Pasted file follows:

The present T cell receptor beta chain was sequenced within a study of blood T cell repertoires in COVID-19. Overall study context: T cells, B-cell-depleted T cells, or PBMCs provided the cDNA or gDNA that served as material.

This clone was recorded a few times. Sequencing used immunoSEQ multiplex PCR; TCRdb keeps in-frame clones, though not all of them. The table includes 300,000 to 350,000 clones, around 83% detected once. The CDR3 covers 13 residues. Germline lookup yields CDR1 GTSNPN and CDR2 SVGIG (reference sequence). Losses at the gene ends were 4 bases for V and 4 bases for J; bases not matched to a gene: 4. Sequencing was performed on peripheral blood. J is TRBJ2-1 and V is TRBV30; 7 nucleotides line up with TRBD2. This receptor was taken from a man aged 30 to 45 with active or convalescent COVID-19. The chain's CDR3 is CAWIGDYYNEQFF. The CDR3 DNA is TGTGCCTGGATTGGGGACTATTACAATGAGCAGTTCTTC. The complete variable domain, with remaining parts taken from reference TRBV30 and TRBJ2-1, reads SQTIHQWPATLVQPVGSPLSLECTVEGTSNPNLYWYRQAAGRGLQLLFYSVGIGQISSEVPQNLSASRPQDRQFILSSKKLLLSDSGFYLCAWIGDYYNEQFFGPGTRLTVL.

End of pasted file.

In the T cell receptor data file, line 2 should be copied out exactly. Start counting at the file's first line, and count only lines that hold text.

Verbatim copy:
This clone was recorded a few times. Sequencing used immunoSEQ multiplex PCR; TCRdb keeps in-frame clones, though not all of them. The table includes 300,000 to 350,000 clones, around 83% detected once. The CDR3 covers 13 residues. Germline lookup yields CDR1 GTSNPN and CDR2 SVGIG (reference sequence). Losses at the gene ends were 4 bases for V and 4 bases for J; bases not matched to a gene: 4. Sequencing was performed on peripheral blood. J is TRBJ2-1 and V is TRBV30; 7 nucleotides line up with TRBD2. This receptor was taken from a man aged 30 to 45 with active or convalescent COVID-19. The chain's CDR3 is CAWIGDYYNEQFF. The CDR3 DNA is TGTGCCTGGATTGGGGACTATTACAATGAGCAGTTCTTC. The complete variable domain, with remaining parts taken from reference TRBV30 and TRBJ2-1, reads SQTIHQWPATLVQPVGSPLSLECTVEGTSNPNLYWYRQAAGRGLQLLFYSVGIGQISSEVPQNLSASRPQDRQFILSSKKLLLSDSGFYLCAWIGDYYNEQFFGPGTRLTVL.